I never thought of myself as a science kid. Throughout high school, my strengths were decidedly in English and History and I tended to avoid science, math, and psychology courses like the plague. Maybe I was uncomfortable balancing equations, maybe I just had a fear of actually understanding myself. Nevertheless, English was my calling and I planned on pursuing that in college. But I did play a lot of computer games, mostly simulations and strategy. Though I did not think much of it at the time, these games involved a great deal of psychology and artificial intelligence. The concepts and principles of the field of Cognitive Science began to slowly creep into my mind and academic interests. I bought a subscription to Scientific American, I wrote essays and poems with subjects of mental states and philosophical questions, and I began to see the brain as an organ functioning with rules and observable patterns. With a heavy background in writing, I became a Cognitive Science major and had hopes of better understanding the brain and potentially the mind to which it is so closely connected.
In the Cognitive Science program, a student must choose three main areas of study from the following disciplines: Anthropology, Psychology, Computer Science, Philosophy, and Linguistics. My passion in writing and debate pushed me to focus on Philosophical Foundations as my first discipline of choice; my interest in the workings of the human brain led me to Psychological Foundations as my second; and finally, my experience with various languages brought me to choose Language and Culture as my third area of study. The three disciplines began to influence every facet of my life. I found my studies of philosophy caused me to question my religion, opened my mind to new perspectives and world-views, and valued my efforts and activities in both humbling and inspiring ways. From the basic, thought-provoking questions raised in Philosophy 1000 to the mind-boggling conundrums I tackled in Philosophy of Mind, the classes relentlessly forced me to rethink and reevaluate my positions—just as good philosophy courses should. My experiences in my Psychology and Neuroscience courses were similarly rewarding: I learned not only how the brain functions, but why it tends to react, change, and grow in the manner science has observed. I was able to engage in hands-on interaction with various methods of neuroimaging, and participated in psychological experiments that were both surprising and educational. In my Language and Culture coursework, I learned how languages originate, grow, change, and die. The range of study was great: from the tiny pieces of morphology and phonology that make up all languages to the grand, sweeping evolution of language and grammar over decades. These three areas of study melded perfectly together to become a well-rounded higher education, and collectively have bestowed upon me a much more accurate understanding of the brain, the mind, and everything in between.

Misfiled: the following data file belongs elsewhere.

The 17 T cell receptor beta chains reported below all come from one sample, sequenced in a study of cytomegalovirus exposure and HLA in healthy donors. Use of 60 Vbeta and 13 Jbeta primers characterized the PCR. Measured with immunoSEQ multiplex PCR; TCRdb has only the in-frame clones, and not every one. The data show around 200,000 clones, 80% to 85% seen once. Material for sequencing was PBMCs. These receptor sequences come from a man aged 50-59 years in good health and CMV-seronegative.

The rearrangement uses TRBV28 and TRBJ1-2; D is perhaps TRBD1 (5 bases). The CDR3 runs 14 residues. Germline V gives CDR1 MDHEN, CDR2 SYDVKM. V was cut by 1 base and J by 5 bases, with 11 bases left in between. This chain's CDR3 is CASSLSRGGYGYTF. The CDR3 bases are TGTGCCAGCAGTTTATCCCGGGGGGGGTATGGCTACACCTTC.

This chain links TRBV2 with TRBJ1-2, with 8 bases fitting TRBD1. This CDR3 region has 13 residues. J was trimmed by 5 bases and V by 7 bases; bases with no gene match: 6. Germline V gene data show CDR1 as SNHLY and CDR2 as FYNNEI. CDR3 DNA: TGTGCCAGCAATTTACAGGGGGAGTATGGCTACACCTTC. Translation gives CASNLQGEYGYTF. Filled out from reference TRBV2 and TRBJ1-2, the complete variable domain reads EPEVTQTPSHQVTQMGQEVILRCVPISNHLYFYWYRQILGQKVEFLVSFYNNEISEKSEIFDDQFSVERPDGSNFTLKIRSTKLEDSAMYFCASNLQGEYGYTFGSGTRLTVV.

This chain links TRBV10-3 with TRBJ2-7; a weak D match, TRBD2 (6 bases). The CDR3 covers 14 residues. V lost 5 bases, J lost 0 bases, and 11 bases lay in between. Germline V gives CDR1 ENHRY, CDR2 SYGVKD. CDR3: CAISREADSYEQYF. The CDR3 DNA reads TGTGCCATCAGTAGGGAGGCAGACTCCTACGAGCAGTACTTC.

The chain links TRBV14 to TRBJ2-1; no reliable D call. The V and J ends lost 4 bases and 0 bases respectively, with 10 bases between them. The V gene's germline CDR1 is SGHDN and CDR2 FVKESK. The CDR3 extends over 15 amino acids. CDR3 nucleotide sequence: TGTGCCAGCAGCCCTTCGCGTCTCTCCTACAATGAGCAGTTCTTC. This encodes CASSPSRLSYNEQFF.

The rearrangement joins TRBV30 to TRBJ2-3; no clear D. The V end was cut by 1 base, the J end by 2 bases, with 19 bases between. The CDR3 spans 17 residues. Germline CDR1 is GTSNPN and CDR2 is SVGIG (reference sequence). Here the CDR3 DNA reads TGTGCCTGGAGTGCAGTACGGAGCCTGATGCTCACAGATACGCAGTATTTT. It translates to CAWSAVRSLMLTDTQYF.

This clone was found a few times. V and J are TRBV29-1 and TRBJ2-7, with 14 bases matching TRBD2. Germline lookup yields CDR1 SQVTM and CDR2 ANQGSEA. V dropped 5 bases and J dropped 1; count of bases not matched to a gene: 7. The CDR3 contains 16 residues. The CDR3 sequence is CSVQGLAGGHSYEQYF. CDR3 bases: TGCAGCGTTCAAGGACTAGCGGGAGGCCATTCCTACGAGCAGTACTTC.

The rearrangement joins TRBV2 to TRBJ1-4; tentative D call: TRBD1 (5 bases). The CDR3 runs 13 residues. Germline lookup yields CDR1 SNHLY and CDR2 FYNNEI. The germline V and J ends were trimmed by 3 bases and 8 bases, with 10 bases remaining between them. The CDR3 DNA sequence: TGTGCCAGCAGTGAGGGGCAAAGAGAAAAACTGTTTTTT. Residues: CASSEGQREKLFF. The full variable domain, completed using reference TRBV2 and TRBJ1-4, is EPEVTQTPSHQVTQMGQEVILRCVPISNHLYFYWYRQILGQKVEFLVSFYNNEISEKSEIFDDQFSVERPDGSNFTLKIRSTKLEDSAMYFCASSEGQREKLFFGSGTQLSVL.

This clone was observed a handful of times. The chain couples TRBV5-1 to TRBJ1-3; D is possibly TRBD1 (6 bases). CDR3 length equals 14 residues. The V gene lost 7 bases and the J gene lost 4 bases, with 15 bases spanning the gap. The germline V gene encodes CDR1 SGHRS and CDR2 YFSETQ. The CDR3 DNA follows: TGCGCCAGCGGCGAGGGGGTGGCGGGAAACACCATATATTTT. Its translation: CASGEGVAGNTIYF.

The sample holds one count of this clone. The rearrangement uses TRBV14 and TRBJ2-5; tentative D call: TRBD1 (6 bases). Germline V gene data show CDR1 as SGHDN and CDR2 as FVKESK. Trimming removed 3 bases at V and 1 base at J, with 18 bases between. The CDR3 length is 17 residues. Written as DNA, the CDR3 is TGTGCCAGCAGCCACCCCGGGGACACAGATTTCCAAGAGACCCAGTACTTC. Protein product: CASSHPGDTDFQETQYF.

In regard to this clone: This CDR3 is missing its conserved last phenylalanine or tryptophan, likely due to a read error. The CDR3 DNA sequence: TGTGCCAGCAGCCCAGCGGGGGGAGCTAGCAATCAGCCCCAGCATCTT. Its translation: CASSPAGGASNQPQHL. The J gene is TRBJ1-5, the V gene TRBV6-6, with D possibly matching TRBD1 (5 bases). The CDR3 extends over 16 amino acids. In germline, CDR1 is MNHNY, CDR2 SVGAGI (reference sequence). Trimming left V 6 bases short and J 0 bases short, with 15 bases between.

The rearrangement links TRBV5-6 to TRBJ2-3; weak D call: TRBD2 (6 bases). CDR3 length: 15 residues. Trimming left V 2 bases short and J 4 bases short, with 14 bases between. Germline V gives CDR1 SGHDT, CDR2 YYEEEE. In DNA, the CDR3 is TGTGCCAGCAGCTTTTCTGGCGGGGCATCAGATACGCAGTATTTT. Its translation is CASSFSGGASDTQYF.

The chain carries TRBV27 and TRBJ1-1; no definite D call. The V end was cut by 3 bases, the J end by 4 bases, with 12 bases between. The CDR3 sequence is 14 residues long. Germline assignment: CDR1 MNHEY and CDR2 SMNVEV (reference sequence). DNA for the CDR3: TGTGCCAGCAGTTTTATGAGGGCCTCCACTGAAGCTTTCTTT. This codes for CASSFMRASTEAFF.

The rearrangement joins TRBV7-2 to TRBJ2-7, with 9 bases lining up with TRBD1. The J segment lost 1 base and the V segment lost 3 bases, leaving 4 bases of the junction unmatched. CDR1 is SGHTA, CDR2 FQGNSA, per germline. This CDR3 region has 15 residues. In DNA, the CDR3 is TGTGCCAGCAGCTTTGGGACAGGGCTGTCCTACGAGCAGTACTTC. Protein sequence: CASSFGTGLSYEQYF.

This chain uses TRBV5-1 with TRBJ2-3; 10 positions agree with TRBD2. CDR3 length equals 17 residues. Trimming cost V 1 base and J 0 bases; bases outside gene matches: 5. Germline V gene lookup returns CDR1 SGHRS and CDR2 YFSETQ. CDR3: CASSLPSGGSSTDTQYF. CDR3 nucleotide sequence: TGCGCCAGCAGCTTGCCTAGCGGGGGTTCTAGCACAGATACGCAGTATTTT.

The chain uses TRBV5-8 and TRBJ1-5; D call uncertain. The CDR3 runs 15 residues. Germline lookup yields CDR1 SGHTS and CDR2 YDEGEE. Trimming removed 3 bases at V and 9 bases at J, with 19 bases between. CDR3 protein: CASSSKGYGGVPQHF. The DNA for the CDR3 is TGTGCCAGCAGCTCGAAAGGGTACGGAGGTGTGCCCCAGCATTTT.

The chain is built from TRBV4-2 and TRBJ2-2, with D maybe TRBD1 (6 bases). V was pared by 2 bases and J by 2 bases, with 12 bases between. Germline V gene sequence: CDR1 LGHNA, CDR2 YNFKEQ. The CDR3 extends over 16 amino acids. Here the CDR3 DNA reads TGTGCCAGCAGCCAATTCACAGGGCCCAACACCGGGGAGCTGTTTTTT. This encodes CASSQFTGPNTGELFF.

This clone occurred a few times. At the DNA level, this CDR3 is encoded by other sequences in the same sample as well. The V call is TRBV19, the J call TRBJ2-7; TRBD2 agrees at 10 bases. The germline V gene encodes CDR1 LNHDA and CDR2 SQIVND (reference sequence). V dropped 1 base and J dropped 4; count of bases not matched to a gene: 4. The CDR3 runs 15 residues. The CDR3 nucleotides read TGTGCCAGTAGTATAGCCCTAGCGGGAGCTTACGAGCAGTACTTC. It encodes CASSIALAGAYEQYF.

Though many Cognitive Science majors are likely to migrate into the exciting, burgeoning world of Artificial Intelligence, I have chosen to apply my skills elsewhere: in the dynamic arena of New Media. New media is a world with a landscape that changes almost daily—literally at an exponential rate. Inside its expanding sphere one must question the status quo with relentless vigor, much like my philosophy courses forced me to question myself. The components and building blocks of new media change as quickly as the applications themselves, with new code libraries and even languages forming every year. These languages change in recognizable, observable, predictable ways and are in fact very similar to human language. As coding languages advance, I find myself applying lessons learned from my language and culture coursework in new, exciting ways. Syntax and style in code can be beautiful, just as beautiful as poetry. I never could have seen the true beauty in perfectly styled code without a background in linguistics. And finally, perhaps most importantly, my studies of the human brain, how it functions, why it reacts in certain ways, and how our mental state is affected by various stimuli has greatly changed the way I format applications, websites, and other user interface-heavy devices. Creating applications that function in ways that mimic the human brain makes them simpler, more intuitive, and just feel right. I can find the frustrating aspects of an application and name exactly why it is frustrating, based on psychology and neuroscience courses I have taken. The application of psychology to new media is, unfortunately, far too rare. A new breed of applications and devices are headed towards our desks, laptops, and pockets; the Cognitive Science major imparted upon me the perfect blend of linguistics, philosophy, and psychology to help me ensure that the new media in our immediate future is robust, intuitive, and useful.